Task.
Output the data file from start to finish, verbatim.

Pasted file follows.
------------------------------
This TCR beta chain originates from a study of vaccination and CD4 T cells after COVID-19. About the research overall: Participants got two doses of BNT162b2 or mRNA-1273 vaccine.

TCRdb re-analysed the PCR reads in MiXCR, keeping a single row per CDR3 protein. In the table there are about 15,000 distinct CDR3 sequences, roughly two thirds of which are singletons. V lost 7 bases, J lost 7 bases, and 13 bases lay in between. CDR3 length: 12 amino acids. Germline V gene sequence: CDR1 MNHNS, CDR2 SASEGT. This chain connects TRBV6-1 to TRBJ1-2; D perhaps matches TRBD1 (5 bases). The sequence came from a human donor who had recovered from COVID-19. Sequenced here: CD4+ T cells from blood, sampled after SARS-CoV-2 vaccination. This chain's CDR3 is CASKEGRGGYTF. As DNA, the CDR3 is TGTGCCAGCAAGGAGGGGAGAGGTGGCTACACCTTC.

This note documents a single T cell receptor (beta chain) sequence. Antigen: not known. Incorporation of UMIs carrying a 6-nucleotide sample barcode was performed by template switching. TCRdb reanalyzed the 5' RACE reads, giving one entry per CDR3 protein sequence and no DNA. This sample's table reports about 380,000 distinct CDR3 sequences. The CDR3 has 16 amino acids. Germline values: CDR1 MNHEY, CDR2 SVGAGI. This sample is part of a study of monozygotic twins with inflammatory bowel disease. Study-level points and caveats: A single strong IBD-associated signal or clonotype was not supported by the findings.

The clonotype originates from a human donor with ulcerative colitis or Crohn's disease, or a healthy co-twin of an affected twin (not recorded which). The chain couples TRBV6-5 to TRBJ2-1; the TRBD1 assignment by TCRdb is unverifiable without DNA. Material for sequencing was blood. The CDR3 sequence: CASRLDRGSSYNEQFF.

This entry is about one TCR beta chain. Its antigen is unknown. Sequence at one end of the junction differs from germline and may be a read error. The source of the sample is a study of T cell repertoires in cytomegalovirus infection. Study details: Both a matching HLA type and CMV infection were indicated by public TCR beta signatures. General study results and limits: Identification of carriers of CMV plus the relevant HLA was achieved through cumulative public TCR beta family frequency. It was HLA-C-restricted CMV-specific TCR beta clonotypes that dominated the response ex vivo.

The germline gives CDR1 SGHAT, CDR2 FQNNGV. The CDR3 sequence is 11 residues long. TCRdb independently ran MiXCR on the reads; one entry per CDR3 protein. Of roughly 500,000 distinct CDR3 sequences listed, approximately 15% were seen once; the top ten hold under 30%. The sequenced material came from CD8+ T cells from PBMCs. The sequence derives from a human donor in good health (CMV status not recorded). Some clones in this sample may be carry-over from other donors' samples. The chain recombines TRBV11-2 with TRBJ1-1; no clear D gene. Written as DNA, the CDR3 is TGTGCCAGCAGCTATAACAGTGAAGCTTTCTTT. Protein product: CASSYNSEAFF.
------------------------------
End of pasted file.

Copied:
This TCR beta chain originates from a study of vaccination and CD4 T cells after COVID-19. About the research overall: Participants got two doses of BNT162b2 or mRNA-1273 vaccine.

TCRdb re-analysed the PCR reads in MiXCR, keeping a single row per CDR3 protein. In the table there are about 15,000 distinct CDR3 sequences, roughly two thirds of which are singletons. V lost 7 bases, J lost 7 bases, and 13 bases lay in between. CDR3 length: 12 amino acids. Germline V gene sequence: CDR1 MNHNS, CDR2 SASEGT. This chain connects TRBV6-1 to TRBJ1-2; D perhaps matches TRBD1 (5 bases). The sequence came from a human donor who had recovered from COVID-19. Sequenced here: CD4+ T cells from blood, sampled after SARS-CoV-2 vaccination. This chain's CDR3 is CASKEGRGGYTF. As DNA, the CDR3 is TGTGCCAGCAAGGAGGGGAGAGGTGGCTACACCTTC.

This note documents a single T cell receptor (beta chain) sequence. Antigen: not known. Incorporation of UMIs carrying a 6-nucleotide sample barcode was performed by template switching. TCRdb reanalyzed the 5' RACE reads, giving one entry per CDR3 protein sequence and no DNA. This sample's table reports about 380,000 distinct CDR3 sequences. The CDR3 has 16 amino acids. Germline values: CDR1 MNHEY, CDR2 SVGAGI. This sample is part of a study of monozygotic twins with inflammatory bowel disease. Study-level points and caveats: A single strong IBD-associated signal or clonotype was not supported by the findings.

The clonotype originates from a human donor with ulcerative colitis or Crohn's disease, or a healthy co-twin of an affected twin (not recorded which). The chain couples TRBV6-5 to TRBJ2-1; the TRBD1 assignment by TCRdb is unverifiable without DNA. Material for sequencing was blood. The CDR3 sequence: CASRLDRGSSYNEQFF.

This entry is about one TCR beta chain. Its antigen is unknown. Sequence at one end of the junction differs from germline and may be a read error. The source of the sample is a study of T cell repertoires in cytomegalovirus infection. Study details: Both a matching HLA type and CMV infection were indicated by public TCR beta signatures. General study results and limits: Identification of carriers of CMV plus the relevant HLA was achieved through cumulative public TCR beta family frequency. It was HLA-C-restricted CMV-specific TCR beta clonotypes that dominated the response ex vivo.

The germline gives CDR1 SGHAT, CDR2 FQNNGV. The CDR3 sequence is 11 residues long. TCRdb independently ran MiXCR on the reads; one entry per CDR3 protein. Of roughly 500,000 distinct CDR3 sequences listed, approximately 15% were seen once; the top ten hold under 30%. The sequenced material came from CD8+ T cells from PBMCs. The sequence derives from a human donor in good health (CMV status not recorded). Some clones in this sample may be carry-over from other donors' samples. The chain recombines TRBV11-2 with TRBJ1-1; no clear D gene. Written as DNA, the CDR3 is TGTGCCAGCAGCTATAACAGTGAAGCTTTCTTT. Protein product: CASSYNSEAFF.